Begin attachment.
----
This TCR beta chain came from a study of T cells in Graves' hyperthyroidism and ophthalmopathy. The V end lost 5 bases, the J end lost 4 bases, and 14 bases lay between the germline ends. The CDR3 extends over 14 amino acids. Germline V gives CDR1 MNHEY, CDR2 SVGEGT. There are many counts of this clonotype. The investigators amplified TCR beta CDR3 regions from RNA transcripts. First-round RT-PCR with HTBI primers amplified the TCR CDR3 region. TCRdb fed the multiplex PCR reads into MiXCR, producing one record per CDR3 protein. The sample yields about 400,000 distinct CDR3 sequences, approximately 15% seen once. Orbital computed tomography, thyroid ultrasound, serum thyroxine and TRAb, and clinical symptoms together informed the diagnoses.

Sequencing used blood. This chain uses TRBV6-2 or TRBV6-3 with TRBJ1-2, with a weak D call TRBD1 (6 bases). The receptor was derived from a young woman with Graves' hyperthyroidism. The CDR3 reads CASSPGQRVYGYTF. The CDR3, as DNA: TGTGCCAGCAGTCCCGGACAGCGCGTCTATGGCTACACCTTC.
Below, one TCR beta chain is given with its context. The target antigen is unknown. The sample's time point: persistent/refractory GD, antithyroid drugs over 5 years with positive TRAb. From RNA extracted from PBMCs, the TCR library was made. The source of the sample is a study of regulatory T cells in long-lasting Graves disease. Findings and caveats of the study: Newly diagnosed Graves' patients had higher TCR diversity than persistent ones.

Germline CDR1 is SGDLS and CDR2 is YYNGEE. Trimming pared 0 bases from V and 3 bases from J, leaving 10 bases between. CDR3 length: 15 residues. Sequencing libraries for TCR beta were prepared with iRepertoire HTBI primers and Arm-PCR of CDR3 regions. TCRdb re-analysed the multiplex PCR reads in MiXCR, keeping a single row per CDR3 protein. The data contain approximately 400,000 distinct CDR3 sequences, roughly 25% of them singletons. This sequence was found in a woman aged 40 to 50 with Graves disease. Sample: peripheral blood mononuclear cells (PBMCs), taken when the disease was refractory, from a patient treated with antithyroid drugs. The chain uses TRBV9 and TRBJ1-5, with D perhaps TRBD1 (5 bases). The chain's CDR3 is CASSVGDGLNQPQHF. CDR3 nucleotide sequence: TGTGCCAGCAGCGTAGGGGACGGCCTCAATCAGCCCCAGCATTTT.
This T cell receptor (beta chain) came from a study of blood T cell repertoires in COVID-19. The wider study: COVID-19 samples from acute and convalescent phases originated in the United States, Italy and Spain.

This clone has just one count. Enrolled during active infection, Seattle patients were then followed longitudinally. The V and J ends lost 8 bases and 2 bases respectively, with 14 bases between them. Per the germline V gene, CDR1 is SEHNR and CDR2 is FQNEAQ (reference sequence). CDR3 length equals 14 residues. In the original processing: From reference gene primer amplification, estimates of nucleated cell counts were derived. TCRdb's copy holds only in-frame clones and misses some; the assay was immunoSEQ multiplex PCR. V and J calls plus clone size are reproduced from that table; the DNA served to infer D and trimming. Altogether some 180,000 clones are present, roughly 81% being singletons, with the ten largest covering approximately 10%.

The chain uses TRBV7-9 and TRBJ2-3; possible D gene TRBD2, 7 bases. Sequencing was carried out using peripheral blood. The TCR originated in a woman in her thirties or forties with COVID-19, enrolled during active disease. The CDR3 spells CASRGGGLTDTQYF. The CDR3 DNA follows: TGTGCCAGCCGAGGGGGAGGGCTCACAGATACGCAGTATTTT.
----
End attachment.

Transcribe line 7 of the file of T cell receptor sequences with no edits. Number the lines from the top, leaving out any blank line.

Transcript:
The chain uses TRBV7-9 and TRBJ2-3; possible D gene TRBD2, 7 bases. Sequencing was carried out using peripheral blood. The TCR originated in a woman in her thirties or forties with COVID-19, enrolled during active disease. The CDR3 spells CASRGGGLTDTQYF. The CDR3 DNA follows: TGTGCCAGCCGAGGGGGAGGGCTCACAGATACGCAGTATTTT.